27.52 (26.83, 28.21)

27.20 (26.62, 27.78)

27.40 (26.54, 28.25)

Slope

−0.01 (− 0.15, 0.12)

− 0.29 (− 0.55, − 0.02)

−0.22 (− 0.44, − 0.01)

− 0.31 (− 0.62, 0.00)

Memory delayed recall z-score

n

133

37

58

27

Baseline

−0.48 (− 0.72, − 0.24)B,C,D

−1.04 (− 1.48, − 0.61)A

−1.04 (− 1.41, − 0.68)A

−1.33 (− 1.86, − 0.80)A

Slope

0.05 (− 0.03, 0.13)

0.02 (− 0.12, 0.17)

0.02 (− 0.11, 0.14)

−0.07 (− 0.24, 0.09)

Executive functioning z-score

n

130

37

60

24

Baseline

−0.48 (− 0.76, − 0.21)

−0.41 (− 0.92, 0.09)

−0.78 (− 1.18, − 0.37)

−1.12 (− 1.73, − 0.50)

Slope

0.06 (− 0.02, 0.13)

−0.00 (− 0.15, 0.15)

−0.03 (− 0.16, 0.10)

−0.04 (− 0.23, 0.15)

Results are mean (95% confidence interval). Bold slope estimates = p < 0.05. All analyses were adjusted for study. The analyses on MMSE scores were also corrected for demographics and baseline diagnosis

Abbreviations: amyloid-beta, MMSE mini mental state examination, WMH white matter Hyperintensities

Ap < 0.05 compared to Aβ- WMH-

Bp < 0.05 compared to Aβ- WMH+.

Cp < 0.05 compared to Aβ + WMH-.

Dp < 0.05 compared to Aβ + WMH+.

Notes

Declarations

Open AccessThis article is distributed under the terms of the Creative Commons Attribution 4.0 International License (http://creativecommons.org/licenses/by/4.0/), which permits unrestricted use, distribution, and reproduction in any medium, provided you give appropriate credit to the original author(s) and the source, provide a link to the Creative Commons license, and indicate if changes were made. The Creative Commons Public Domain Dedication waiver (http://creativecommons.org/publicdomain/zero/1.0/) applies to the data made available in this article, unless otherwise stated.

Authors’ Affiliations

(1)
Department of Psychiatry and Neuropsychology, School of Mental Health and Neuroscience, Alzheimer Center Limburg, Maastricht University, Maastricht, The Netherlands
(2)
Institute of Clinical Medicine, Neurology, University of Eastern Finland, Kuopio, Finland
(3)
Neurocenter and Department of Neurology, Kuopio University Hospital, Kuopio, Finland
(4)
Department of Neurobiology, Caring Sciences and Society (NVS), Karolinska University Hospital Huddinge, Stockholm, Sweden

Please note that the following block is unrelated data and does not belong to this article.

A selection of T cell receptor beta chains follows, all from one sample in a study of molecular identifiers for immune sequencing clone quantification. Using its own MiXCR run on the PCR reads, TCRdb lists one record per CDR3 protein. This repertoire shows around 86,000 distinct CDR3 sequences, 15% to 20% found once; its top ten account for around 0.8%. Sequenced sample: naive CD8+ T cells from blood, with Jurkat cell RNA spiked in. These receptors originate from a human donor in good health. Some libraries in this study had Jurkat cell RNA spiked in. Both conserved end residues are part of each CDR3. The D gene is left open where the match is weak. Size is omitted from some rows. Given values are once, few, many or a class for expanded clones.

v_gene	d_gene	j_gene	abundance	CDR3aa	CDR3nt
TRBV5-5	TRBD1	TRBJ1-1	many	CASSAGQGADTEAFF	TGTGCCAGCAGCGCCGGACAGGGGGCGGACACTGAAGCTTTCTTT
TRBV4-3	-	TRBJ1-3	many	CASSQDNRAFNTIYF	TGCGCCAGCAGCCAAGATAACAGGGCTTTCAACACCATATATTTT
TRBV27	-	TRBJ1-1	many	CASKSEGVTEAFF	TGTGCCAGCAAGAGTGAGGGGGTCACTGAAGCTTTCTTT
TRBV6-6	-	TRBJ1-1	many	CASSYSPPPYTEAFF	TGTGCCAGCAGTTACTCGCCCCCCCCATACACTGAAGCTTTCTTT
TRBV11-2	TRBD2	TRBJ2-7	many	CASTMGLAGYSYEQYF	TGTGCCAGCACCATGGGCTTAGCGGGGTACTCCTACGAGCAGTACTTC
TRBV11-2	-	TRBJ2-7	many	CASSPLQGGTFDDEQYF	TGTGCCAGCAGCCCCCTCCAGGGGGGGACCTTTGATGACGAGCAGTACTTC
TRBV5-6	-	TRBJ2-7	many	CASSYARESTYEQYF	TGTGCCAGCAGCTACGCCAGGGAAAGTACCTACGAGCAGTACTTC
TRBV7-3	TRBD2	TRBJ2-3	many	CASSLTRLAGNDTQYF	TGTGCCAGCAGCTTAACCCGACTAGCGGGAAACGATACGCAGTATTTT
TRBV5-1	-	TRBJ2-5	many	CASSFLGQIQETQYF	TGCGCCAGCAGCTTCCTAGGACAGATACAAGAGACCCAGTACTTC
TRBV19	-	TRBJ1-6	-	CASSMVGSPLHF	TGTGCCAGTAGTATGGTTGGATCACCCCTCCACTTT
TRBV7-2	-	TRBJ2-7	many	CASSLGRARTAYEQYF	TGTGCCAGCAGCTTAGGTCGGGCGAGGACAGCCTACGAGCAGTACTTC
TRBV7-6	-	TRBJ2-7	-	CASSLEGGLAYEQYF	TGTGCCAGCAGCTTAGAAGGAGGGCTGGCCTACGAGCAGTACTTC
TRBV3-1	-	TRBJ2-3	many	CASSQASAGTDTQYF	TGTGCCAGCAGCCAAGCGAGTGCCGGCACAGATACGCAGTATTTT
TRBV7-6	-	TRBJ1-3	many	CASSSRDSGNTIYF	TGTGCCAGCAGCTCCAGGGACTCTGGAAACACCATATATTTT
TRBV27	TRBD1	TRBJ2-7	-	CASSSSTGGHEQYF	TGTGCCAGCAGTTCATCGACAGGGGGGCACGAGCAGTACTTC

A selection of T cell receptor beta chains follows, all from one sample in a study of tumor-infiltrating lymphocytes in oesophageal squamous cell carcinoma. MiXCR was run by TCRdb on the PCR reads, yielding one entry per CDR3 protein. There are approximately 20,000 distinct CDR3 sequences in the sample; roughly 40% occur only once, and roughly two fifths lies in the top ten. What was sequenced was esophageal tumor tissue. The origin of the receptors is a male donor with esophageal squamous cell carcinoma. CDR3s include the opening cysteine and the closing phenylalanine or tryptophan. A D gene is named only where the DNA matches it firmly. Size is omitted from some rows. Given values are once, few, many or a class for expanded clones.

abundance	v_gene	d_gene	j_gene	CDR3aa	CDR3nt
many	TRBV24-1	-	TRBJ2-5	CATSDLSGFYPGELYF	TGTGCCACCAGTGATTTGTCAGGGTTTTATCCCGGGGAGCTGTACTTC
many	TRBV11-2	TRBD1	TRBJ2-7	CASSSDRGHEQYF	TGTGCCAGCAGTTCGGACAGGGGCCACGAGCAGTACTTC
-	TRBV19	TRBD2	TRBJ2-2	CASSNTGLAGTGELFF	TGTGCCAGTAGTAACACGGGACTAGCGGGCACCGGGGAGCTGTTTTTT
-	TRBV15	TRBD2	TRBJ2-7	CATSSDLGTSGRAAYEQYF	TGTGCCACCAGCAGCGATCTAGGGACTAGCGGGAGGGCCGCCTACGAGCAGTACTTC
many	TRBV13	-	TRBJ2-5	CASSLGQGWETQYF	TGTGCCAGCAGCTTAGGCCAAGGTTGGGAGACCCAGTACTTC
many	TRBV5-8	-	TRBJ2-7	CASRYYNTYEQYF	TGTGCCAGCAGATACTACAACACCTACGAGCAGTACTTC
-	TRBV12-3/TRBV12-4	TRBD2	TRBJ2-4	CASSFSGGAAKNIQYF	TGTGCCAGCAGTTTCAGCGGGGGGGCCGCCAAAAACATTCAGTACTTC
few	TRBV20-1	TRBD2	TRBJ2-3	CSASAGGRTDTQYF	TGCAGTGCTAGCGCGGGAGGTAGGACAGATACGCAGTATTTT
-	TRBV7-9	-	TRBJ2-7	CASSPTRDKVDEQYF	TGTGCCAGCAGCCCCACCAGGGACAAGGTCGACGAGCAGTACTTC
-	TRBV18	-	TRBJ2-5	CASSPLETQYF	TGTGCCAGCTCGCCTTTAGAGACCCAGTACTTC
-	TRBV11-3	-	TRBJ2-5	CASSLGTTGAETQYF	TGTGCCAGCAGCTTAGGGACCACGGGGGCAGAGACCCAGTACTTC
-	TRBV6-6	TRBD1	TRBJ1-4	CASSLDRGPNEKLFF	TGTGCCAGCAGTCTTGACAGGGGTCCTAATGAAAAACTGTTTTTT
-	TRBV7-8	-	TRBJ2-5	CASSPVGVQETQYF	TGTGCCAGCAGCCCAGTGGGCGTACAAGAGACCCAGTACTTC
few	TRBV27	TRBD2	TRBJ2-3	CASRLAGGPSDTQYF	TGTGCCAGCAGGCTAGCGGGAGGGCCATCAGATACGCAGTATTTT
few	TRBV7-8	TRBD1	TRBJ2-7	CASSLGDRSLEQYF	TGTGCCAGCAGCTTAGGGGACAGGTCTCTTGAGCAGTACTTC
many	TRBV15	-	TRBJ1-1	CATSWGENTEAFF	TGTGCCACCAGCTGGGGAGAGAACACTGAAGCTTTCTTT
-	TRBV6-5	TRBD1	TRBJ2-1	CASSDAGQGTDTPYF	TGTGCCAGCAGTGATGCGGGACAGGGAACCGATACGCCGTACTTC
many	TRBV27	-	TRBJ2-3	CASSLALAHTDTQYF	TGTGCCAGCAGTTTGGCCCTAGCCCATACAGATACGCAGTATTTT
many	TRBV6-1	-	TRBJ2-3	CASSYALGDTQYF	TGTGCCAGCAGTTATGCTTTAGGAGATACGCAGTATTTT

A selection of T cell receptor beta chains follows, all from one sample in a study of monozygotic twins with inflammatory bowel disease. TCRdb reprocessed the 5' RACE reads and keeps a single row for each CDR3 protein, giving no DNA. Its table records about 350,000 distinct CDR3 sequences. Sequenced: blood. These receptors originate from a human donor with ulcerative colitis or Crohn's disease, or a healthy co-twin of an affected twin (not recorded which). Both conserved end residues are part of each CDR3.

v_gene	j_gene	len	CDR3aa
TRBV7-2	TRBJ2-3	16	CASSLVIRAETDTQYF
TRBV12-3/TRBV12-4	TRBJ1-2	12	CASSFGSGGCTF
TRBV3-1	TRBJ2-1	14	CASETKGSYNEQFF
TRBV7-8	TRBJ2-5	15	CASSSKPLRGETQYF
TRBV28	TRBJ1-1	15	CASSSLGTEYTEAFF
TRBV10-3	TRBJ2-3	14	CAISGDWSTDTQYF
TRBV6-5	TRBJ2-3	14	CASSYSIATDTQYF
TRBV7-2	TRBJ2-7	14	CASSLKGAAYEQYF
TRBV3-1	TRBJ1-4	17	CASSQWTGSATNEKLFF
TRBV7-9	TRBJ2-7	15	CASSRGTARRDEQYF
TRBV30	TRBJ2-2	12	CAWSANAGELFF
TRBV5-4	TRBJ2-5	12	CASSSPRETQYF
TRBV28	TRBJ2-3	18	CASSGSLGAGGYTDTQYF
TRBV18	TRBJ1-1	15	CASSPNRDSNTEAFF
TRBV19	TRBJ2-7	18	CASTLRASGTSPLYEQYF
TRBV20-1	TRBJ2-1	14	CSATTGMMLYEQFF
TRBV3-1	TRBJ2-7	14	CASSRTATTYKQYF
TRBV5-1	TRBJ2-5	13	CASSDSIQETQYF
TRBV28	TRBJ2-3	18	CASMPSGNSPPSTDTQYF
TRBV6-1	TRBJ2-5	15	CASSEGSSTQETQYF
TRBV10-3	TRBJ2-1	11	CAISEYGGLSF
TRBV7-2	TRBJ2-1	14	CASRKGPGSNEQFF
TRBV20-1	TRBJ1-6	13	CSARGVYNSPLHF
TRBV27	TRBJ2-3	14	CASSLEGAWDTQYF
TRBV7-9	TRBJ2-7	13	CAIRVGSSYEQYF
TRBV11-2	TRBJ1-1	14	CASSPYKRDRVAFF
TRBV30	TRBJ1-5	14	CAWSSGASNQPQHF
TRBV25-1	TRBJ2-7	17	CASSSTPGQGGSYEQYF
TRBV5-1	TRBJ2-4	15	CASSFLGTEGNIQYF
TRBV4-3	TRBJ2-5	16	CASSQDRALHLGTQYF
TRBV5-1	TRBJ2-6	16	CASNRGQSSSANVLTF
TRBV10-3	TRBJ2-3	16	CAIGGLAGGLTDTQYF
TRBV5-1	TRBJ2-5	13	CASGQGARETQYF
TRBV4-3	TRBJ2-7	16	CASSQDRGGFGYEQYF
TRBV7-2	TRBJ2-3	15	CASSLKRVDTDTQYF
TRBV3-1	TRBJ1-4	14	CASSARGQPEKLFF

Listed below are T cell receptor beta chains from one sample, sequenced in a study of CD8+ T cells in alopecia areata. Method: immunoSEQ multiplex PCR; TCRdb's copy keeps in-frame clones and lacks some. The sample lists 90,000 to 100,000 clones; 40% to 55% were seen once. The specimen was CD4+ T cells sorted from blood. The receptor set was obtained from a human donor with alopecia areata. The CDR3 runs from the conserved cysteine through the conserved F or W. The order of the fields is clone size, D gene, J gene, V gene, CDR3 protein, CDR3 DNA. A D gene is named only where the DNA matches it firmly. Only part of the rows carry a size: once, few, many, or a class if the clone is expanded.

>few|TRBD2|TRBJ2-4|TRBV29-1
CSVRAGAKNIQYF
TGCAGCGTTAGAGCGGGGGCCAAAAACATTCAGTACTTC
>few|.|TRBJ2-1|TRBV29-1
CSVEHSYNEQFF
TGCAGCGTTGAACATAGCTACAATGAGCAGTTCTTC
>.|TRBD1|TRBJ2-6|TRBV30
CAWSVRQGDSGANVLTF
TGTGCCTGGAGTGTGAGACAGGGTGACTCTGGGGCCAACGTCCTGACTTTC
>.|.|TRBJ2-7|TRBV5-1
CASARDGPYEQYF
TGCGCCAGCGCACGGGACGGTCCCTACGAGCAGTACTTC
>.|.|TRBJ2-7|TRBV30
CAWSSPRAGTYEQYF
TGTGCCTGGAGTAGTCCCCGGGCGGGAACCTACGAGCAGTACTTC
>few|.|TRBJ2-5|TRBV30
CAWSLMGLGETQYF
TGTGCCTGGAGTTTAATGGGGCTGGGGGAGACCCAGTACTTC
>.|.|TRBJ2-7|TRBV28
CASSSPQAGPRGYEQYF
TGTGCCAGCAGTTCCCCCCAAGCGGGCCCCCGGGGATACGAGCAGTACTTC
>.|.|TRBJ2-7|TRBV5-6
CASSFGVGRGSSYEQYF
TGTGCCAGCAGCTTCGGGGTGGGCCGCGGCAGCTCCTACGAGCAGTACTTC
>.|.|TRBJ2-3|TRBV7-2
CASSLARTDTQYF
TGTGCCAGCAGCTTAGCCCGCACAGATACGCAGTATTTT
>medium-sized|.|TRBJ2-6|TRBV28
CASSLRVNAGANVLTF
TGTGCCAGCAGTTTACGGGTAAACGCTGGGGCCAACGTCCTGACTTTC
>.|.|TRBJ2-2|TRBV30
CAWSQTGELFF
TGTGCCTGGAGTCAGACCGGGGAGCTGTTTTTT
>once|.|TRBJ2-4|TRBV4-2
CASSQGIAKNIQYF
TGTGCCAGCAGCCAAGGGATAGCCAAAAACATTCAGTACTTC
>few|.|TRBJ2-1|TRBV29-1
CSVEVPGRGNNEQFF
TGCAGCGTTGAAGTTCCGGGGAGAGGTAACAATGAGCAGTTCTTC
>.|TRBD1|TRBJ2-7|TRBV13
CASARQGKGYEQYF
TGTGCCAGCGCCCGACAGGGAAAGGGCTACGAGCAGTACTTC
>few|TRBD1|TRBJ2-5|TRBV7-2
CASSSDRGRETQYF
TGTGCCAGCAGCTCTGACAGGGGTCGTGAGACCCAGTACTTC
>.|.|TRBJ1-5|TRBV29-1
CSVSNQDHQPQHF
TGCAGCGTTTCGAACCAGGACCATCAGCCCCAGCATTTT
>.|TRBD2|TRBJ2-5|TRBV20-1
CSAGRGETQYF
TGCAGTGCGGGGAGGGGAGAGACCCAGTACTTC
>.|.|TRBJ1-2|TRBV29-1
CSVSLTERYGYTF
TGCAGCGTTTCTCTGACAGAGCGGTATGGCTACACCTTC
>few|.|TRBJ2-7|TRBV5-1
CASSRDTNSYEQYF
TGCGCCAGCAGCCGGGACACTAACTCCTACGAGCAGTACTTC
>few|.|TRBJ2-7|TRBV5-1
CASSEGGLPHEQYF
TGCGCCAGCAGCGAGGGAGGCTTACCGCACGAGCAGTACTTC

(5)
AXA Research Fund and UPMC Chair Sorbonne Universités, Université Pierre et Marie Curie (UPMC), Paris, France
(6)
Institut du cerveau et de la moelle (ICM), Hôpital Pitié-Salpêtrière, Paris, France
(7)
Memory and Dementia Center, 3rd Department of Neurology, Aristotle University of Thessaloniki, G Papanicolau” General Hospital, Thessaloniki, Greece
(8)
Department of Clinical Sciences Malmö, Clinical Memory Research Unit, Lund University, Lund, Sweden
(9)
Department of Radiology, Leiden University Medical Center, Leiden, The Netherlands
(10)
Department of Gerontology and Geriatrics, Leiden University Medical Center, Leiden, The Netherlands
(11)
Departments of Neurology and Laboratory Medicine, Donders Institute for Brain, Cognition and Behaviour, Radboud Alzheimer Center, Radboud University Medical Center, Nijmegen, The Netherlands
(12)
Radboudumc Alzheimer Centre, Department of Geriatric Medicine, Radboud University Medical Center, Nijmegen, The Netherlands
(13)
Department of Neurology, Alzheimer Centre, Neuroscience Campus Amsterdam, VU University Medical Center, Amsterdam, Netherlands

Reference

  1. Bos I, Verhey FR, Ramakers IHGB, Jacobs HIL, Soininen H, Freund-Levi Y, Hampel H, Tsolaki M, Wallin ÅK, van Buchem MA, Oleksik A, Verbeek MM, Olde Rikkert M, van der Flier WM, Scheltens P, Aalten P, Visser PJ, Vos SJB. Cerebrovascular and amyloid pathology in predementia stages: the relationship with neurodegeneration and cognitive decline. Alzheimers Res Ther. 2017;9:101. https://doi.org/10.1186/s13195-017-0328-9.View ArticlePubMedPubMed CentralGoogle Scholar

Copyright

© The Author(s). 2018